Tuesday was more fun.  E is a budding photographer.  Nature shots are her specialty…I have included a couple of my favorites below.  I asked her how she would feel about a human subject, and would she be so kind as to photograph me for my future website?

Of course, she said yes.

So we went to the Burchfield Nature Preserve and she took my photo a few times, in different places.  When we finally got “the one,” she asked if we could go hiking.  And so, we spent about an hour wandering the trails, looking out for poison ivy, discovering cemeteries, and trying not to fall in the creek.  Afterwards, we didn’t want to go home, so she suggested we call Kevin.  For the new reader, Kevin is my brother-from-another-mother.  He’s about as close as the kiddos have to an uncle on my side of the family, and they all adore him.  Kev is very good at getting on a kid’s level, be it video games with the boys or letting the girls braid his ridiculously luxurious hair. 

We drive out there and he wants to go explore.  Of course, we are down with the plan.  Also, E desperately wants to ride in his car…she’s something of an auto enthusiast as well.  He takes us up to an overlook in East Aurora, where she takes some photos.  Then we head over to an abandoned developmental center that the county is allowing to be reclaimed by nature, supposedly.  Finally, we ended up hiking along a creek in West Seneca.  It was exhausting, but fun.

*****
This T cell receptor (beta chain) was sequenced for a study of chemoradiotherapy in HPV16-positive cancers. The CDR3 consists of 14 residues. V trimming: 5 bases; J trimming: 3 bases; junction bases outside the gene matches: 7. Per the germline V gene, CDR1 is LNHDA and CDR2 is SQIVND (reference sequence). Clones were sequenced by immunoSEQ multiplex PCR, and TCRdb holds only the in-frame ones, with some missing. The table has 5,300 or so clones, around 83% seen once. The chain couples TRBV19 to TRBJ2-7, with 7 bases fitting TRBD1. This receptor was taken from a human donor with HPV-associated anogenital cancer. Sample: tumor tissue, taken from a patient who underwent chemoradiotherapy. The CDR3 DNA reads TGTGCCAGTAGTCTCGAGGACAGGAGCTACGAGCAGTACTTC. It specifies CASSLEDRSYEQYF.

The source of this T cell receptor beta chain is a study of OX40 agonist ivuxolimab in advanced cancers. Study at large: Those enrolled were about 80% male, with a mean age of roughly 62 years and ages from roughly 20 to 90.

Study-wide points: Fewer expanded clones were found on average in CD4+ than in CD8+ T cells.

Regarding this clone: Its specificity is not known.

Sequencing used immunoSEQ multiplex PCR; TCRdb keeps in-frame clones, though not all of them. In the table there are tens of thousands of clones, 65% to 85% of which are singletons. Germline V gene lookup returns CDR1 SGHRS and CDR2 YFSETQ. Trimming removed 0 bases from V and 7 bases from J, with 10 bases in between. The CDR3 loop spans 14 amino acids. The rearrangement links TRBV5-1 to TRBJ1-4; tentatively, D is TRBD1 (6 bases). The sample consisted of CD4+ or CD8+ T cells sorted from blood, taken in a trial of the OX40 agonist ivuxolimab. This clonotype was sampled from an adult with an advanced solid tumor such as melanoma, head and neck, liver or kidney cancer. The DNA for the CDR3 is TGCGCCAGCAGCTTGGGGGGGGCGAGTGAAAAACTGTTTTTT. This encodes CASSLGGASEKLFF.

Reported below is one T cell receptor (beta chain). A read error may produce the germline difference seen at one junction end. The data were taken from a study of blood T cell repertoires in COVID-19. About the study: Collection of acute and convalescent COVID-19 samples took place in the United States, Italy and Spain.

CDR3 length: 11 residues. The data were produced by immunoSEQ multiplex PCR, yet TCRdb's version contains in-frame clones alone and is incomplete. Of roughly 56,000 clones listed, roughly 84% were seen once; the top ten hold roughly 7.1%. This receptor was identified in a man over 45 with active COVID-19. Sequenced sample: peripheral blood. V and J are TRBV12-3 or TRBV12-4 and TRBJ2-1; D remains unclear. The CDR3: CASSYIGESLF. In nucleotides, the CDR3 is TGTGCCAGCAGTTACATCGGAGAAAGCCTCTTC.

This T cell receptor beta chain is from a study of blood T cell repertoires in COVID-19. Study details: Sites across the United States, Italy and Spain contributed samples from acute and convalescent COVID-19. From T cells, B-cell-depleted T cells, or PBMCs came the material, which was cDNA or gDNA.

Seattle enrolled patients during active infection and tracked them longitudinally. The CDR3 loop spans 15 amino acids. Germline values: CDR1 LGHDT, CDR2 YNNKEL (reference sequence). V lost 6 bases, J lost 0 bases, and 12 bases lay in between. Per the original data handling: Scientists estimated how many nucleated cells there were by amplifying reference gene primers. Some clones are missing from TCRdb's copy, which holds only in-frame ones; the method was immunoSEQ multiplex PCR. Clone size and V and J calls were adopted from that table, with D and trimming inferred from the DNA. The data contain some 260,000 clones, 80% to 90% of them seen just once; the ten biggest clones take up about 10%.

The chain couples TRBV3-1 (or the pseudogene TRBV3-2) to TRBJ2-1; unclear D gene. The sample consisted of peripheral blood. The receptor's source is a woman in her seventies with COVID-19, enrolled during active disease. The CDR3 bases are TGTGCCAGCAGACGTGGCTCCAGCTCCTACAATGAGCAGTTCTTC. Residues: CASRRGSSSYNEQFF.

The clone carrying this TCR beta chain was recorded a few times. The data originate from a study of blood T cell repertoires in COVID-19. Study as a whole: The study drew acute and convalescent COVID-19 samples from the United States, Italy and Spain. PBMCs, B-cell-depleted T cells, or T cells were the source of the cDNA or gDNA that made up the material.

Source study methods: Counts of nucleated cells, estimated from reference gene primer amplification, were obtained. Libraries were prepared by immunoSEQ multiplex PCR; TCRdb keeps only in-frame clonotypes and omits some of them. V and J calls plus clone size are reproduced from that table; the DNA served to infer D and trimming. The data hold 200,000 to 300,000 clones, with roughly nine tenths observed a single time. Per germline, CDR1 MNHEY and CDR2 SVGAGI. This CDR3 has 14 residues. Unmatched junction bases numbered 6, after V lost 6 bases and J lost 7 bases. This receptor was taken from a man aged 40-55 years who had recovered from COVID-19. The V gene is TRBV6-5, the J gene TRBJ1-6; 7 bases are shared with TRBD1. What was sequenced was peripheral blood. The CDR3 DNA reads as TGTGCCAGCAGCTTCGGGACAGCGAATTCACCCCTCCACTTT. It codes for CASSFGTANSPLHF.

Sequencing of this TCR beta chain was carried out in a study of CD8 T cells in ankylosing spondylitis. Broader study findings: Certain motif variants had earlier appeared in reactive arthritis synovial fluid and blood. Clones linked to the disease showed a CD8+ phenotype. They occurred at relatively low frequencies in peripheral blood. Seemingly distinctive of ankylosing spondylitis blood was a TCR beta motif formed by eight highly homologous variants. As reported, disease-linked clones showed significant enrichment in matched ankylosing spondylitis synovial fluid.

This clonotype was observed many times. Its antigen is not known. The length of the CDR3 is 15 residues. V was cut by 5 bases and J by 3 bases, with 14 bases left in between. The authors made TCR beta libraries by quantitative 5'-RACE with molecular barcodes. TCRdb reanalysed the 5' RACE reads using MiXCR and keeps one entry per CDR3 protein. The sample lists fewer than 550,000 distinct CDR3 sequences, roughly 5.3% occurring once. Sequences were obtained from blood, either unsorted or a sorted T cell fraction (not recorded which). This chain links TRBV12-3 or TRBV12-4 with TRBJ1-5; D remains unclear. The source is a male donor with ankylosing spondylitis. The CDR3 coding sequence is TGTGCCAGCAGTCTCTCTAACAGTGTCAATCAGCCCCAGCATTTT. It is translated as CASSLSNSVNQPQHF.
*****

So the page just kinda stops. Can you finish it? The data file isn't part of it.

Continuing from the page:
On Wednesday, both of us were tired from Tuesday, so we were very chill.  Still, E was more than willing to help me with some housework, and when Mark got home, we spent some time together on the porch just talking.  Thursday brought with it some more errands, of which E again had no complaint and was eager to accompany me.  Then, Friday.

E mentioned on Thursday how much it sucked that Mark had to work all week.  She said she had a great time with me, but missed her dad.  So, Mark asked off for Friday and got it.  He planned a whole day for her.